Home Is Where the ECG Is
Watch your heartbeat with do-it-yourself equipment, as described
Image: DANIELS & DANIELS
I have never been so terrified as the day I thought I was
going to lose my wife. I blew through all the red lights on our way to the hospital, as Michelle rapidly grew weaker in the passenger seat. It all started just 10
minutes earlier when I confirmed with my homemade electronic stethoscope that her heart was beating abnormally. By the time we barreled into the hospital parking lot, she could hardly speak at all. I had to carry her
into the emergency room.
It turned out to be an easily treated side effect of a prescription steroid she was taking.
We were home in six hours. But the experience scared me so much that I built Michelle an automated heart-monitoring device to give us more warning should
the symptoms ever reappear. That monitor was acoustical. Although such a sensor makes it easy to detect an irregular rhythm, you can learn much more by
recording the heart's electrical signature. So I decided to upgrade to an electrocardiograph, or ECG (also abbreviated EKG). It can be built in an afternoon for
The heart's strong pumping action is driven by powerful waves of electrical activity in which the muscle
fibers contract and relax in an orchestrated sequence [see "Surgical Treatment of Cardiac Arrhythmias," by Alden H. Harken; Scientific American, July 1993]. These waves cause weak currents to flow in
the body, changing the relative electric potential between different points on the skin by about one millivolt. The signals can change sharply in as little as one
fiftieth of a second. So boosting this signal to an easily measured one-volt level requires an amplifier with a gain of about 1,000 and a frequency response of at
least 50 hertz.
You signal jockeys may be thinking about using an operational amplifier. But two vexing subtleties make most op-amps unsuitable. First, when two
electrodes are placed at widely separated locations on the skin, our epidermis acts like a crude battery, generating a continuously shifting potential difference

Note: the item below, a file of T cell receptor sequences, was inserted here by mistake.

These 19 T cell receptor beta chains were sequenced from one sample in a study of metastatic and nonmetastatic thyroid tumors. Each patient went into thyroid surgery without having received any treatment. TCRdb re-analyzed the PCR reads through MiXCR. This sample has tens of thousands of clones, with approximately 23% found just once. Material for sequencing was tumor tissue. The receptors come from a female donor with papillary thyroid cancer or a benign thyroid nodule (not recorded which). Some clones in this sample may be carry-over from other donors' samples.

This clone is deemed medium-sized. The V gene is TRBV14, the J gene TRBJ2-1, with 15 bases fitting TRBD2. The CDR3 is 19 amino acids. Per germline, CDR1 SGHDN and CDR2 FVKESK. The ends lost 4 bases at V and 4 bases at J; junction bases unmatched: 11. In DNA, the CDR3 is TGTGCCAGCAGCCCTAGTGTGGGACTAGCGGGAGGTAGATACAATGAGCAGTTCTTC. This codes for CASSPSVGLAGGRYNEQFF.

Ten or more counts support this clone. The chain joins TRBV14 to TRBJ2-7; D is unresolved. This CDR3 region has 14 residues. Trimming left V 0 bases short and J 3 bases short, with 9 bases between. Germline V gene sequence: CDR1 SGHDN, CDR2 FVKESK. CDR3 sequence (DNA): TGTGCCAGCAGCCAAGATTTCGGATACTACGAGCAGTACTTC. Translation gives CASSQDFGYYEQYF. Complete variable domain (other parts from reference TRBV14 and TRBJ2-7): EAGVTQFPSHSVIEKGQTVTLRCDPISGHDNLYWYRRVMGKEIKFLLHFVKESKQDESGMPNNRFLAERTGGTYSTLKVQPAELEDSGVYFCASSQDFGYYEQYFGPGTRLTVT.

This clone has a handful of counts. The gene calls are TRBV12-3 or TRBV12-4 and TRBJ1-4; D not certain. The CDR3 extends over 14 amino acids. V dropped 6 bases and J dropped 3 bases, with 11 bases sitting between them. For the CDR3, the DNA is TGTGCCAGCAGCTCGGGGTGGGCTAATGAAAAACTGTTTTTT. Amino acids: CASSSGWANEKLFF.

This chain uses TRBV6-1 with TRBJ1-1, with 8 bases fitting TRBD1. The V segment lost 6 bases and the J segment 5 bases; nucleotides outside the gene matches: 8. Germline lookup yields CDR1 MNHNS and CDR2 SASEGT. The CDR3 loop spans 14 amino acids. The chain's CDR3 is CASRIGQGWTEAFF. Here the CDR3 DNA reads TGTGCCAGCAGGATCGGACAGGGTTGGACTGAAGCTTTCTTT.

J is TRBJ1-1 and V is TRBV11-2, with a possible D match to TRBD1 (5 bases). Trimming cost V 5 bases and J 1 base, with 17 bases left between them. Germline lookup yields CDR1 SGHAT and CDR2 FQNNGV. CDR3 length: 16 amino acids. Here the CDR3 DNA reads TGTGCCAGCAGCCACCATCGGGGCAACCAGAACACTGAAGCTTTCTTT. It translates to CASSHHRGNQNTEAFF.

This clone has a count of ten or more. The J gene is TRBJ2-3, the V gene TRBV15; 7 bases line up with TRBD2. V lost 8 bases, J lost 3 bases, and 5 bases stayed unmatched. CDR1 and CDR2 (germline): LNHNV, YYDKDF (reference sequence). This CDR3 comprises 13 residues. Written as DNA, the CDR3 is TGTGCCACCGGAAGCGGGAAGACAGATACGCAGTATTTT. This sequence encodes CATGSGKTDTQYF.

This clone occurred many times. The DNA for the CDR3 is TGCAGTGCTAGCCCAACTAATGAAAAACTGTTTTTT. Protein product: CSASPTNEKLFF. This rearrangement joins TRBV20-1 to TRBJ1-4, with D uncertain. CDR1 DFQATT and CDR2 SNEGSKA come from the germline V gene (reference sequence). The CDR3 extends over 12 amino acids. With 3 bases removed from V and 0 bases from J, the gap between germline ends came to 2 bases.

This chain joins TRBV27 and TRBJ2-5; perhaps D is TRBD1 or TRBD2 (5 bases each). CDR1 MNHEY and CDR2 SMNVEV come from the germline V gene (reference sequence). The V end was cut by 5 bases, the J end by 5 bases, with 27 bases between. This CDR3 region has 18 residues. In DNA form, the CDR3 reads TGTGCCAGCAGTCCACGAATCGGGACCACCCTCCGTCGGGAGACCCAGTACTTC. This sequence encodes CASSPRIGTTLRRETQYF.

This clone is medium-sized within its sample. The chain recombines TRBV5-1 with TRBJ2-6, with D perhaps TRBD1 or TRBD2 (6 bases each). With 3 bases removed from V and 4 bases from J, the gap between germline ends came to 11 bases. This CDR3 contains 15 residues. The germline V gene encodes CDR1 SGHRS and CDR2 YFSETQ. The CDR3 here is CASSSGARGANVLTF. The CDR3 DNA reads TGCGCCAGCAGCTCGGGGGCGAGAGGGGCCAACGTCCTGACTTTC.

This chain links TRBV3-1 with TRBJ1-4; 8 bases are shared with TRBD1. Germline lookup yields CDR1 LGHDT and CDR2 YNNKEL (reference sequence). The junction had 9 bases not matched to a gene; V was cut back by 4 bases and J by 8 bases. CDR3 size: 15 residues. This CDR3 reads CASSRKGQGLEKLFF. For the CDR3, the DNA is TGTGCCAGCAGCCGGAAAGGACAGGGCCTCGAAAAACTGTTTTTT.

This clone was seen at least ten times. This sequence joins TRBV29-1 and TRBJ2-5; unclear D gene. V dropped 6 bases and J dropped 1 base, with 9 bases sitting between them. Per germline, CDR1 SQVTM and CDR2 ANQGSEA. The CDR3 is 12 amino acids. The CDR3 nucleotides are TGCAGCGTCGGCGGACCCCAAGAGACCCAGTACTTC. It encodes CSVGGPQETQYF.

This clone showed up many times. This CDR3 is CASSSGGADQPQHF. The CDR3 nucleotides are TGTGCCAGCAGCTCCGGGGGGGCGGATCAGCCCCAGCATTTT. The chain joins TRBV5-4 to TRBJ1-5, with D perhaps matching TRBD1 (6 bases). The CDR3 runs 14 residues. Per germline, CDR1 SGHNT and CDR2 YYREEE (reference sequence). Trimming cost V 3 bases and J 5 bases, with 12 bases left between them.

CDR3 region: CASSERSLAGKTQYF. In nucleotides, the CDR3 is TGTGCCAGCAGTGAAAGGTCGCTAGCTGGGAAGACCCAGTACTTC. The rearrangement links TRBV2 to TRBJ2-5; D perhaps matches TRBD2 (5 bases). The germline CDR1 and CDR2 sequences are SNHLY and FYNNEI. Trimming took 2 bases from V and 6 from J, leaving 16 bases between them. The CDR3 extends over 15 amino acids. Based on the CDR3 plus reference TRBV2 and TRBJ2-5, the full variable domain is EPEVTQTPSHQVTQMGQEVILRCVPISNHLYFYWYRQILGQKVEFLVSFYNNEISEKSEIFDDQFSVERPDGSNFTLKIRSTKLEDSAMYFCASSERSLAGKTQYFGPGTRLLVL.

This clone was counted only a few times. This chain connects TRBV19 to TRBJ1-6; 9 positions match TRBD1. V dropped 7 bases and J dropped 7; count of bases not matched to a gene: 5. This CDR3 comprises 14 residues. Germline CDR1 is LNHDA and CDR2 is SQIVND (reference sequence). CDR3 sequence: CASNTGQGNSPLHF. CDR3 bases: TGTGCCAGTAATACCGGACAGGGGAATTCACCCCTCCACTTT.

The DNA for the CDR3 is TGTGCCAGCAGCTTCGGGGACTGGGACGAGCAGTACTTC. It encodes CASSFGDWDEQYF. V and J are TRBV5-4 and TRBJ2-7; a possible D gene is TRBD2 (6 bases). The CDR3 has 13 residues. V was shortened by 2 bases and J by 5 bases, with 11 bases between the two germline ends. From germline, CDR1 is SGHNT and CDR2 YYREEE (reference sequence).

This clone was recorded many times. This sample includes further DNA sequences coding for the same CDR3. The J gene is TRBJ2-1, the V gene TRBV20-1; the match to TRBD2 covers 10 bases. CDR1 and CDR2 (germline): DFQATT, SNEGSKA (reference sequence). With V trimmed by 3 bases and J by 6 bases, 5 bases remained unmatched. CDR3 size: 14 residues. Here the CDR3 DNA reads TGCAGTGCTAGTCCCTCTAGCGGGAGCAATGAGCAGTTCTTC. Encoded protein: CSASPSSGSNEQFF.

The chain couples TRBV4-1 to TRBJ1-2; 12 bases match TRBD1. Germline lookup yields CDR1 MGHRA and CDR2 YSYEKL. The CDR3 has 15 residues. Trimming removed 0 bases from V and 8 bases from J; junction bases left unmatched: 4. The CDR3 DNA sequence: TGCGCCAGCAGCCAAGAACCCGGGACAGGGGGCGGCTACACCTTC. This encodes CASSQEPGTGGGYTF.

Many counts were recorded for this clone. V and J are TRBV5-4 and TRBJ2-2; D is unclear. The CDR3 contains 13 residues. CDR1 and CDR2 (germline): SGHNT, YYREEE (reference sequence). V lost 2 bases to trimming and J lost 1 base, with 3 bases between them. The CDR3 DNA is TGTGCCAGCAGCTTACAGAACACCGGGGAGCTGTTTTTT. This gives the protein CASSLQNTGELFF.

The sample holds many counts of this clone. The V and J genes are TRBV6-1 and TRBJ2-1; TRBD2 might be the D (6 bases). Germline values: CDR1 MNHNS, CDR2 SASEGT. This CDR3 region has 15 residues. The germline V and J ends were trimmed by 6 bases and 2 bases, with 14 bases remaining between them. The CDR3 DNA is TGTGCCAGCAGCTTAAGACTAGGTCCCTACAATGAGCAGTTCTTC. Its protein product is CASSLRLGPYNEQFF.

that can exceed two volts. The cardiac signal is puny in comparison. Even worse, your body and the wires in the device make wonderful radio antennas, which
readily pick up the 60-hertz hum that emanates from every power cable in your home. This adds a sinusoidal voltage that further swamps the tiny pulses from
your heart. And because these oscillations lie so close to the frequency range needed to track your heart's action, this unwanted signal is hard to filter out.
Both problems generate equal swells of voltage at the amplifier's two inputs. Unfortunately, op-amps usually can't
reject these signals. If we want to ensure that this "common-mode" garbage (whose amplitude, remember, can be over 1,000 times greater than that of our
signal) adds no more than a 1 percent error to our voltage measurement, we need a common-mode rejection ratio (CMRR) of at least 100,000 to one (100 decibels). This
precision eludes most op-amps.
When an application calls for both high gain and a CMRR of 80 dB or greater,
experienced experimenters often turn to special devices called instrumentation amplifiers. When set to a gain of 1,000, the AD624AD from Analog Devices offers CMRRs exceeding 110 dB. It can be purchased on-line from Pioneer Standard Electronics for $23.50.
Gadgeteers may wish to experiment with less expensive options, such as the
The AD624AD makes it easy to monitor your heart. A gain of 1,000 is selected by shorting certain pins
together as shown. The two-stage RC filter weeds out frequencies higher than about 50 hertz. I used a four-wire phone cord to carry the signals between my
body and the amplifier. You'll need only three of the wires. The side of my project box sports a phone jack for easy connection and disconnection.